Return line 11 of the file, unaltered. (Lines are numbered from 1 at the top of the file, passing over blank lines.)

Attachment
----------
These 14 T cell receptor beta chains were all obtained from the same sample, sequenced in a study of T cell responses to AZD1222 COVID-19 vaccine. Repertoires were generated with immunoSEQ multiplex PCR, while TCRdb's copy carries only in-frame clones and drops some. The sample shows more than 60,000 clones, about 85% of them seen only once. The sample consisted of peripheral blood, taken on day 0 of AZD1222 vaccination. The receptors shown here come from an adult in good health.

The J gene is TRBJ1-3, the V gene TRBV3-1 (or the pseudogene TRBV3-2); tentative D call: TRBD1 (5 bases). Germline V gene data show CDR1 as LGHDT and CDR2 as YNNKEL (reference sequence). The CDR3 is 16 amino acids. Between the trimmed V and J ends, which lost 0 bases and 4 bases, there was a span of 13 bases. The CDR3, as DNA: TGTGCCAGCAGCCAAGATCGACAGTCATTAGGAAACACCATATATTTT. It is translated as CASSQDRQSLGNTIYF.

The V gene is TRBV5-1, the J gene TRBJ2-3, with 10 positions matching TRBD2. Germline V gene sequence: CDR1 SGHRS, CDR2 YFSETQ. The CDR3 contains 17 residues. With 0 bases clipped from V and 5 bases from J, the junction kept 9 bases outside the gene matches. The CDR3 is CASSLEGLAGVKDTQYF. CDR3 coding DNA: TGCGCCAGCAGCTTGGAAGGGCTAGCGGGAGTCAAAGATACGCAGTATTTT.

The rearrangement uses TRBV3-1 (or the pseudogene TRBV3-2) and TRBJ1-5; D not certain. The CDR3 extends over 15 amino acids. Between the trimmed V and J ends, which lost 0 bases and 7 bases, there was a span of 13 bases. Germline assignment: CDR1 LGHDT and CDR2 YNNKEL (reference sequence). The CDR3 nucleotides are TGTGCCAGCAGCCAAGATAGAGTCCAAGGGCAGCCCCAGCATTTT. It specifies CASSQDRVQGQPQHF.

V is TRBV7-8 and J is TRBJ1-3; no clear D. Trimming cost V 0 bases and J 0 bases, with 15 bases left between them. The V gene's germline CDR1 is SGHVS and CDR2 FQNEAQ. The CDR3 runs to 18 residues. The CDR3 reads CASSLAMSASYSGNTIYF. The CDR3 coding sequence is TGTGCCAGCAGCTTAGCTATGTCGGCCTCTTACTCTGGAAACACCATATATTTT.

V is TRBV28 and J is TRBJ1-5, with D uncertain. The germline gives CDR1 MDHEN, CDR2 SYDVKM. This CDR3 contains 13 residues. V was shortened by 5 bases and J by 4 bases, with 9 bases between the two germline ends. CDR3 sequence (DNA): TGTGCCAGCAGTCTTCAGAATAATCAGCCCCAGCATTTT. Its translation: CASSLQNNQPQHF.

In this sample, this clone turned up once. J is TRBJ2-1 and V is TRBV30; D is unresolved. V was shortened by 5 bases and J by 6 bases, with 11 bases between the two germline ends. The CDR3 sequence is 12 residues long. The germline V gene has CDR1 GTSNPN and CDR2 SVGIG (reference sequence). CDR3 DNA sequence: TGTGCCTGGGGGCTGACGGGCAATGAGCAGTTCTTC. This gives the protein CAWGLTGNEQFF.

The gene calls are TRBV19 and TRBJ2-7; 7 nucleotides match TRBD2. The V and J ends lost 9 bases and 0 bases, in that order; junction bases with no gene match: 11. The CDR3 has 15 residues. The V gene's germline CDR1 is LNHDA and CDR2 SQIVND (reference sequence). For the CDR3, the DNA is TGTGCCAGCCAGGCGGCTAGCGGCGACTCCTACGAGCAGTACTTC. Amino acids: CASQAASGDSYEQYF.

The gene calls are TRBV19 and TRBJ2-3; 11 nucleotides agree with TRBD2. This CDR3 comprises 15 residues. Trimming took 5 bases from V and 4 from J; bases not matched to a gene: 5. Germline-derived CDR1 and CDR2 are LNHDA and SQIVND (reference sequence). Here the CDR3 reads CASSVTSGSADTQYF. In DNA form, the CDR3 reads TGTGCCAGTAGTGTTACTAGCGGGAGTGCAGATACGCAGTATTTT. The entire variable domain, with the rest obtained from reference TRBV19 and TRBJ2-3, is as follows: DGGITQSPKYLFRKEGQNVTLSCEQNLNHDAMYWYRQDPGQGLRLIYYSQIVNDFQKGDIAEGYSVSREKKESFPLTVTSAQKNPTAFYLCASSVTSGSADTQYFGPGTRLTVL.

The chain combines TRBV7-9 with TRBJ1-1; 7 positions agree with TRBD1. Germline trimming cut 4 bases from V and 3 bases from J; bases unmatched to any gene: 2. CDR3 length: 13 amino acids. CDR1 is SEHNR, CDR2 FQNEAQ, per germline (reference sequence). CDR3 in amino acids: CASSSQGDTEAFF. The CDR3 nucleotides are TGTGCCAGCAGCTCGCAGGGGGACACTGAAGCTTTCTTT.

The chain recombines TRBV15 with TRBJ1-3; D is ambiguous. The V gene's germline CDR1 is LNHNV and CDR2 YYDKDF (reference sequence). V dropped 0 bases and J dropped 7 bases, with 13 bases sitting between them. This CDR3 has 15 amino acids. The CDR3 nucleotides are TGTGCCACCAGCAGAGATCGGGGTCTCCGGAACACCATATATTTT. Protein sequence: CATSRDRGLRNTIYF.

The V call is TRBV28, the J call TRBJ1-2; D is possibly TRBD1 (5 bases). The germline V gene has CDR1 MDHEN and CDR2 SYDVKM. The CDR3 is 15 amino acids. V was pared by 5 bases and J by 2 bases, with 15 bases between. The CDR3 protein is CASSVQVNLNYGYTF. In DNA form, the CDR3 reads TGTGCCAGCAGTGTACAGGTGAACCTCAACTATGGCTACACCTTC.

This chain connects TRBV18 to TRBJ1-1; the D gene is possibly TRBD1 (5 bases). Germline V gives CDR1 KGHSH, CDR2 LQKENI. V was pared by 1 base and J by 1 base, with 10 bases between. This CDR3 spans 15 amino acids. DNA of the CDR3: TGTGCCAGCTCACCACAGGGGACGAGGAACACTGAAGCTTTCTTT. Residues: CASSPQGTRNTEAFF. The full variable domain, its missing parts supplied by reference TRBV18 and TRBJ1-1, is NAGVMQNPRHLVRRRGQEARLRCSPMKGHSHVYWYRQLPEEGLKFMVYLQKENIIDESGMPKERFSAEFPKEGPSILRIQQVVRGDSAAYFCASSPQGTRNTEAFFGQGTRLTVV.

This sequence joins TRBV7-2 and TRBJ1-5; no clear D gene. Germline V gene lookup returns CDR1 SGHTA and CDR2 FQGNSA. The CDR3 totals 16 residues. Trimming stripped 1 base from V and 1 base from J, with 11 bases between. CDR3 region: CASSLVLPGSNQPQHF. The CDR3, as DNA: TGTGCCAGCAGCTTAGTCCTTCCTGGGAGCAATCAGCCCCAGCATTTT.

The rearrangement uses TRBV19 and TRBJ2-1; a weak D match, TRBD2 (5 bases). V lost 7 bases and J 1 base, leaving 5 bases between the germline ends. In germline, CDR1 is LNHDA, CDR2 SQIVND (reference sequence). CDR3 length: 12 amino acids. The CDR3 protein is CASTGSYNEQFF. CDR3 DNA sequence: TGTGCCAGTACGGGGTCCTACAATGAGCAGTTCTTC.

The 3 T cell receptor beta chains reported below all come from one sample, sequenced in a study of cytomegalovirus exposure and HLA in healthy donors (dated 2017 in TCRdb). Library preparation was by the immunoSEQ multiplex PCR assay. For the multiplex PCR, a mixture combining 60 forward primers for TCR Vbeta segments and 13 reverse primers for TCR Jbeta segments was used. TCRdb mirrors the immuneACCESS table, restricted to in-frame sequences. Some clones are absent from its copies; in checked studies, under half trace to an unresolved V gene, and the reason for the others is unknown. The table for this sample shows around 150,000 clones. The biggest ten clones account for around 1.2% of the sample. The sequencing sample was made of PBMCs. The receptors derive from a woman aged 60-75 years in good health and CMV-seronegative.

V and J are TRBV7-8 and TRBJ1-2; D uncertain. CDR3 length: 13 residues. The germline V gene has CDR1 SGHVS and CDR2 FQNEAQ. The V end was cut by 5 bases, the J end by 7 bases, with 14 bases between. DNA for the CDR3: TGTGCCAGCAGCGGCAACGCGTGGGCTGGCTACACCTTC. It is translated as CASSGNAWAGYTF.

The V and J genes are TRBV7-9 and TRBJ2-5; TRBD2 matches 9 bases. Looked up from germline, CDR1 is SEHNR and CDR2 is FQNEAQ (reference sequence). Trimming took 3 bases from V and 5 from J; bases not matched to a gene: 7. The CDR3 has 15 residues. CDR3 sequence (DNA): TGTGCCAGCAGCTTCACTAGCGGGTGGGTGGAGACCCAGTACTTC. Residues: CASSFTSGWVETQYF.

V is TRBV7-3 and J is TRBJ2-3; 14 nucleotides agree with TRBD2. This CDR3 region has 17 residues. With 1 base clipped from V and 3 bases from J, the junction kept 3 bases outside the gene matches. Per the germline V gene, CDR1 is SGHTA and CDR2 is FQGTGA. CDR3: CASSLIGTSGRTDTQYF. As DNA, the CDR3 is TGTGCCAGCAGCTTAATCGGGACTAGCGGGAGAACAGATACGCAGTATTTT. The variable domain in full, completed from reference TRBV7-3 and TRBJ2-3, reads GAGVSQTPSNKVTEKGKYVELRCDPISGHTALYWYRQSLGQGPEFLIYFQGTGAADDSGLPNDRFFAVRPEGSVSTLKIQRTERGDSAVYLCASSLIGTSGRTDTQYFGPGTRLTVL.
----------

The chain recombines TRBV15 with TRBJ1-3; D is ambiguous. The V gene's germline CDR1 is LNHNV and CDR2 YYDKDF (reference sequence). V dropped 0 bases and J dropped 7 bases, with 13 bases sitting between them. This CDR3 has 15 amino acids. The CDR3 nucleotides are TGTGCCACCAGCAGAGATCGGGGTCTCCGGAACACCATATATTTT. Protein sequence: CATSRDRGLRNTIYF.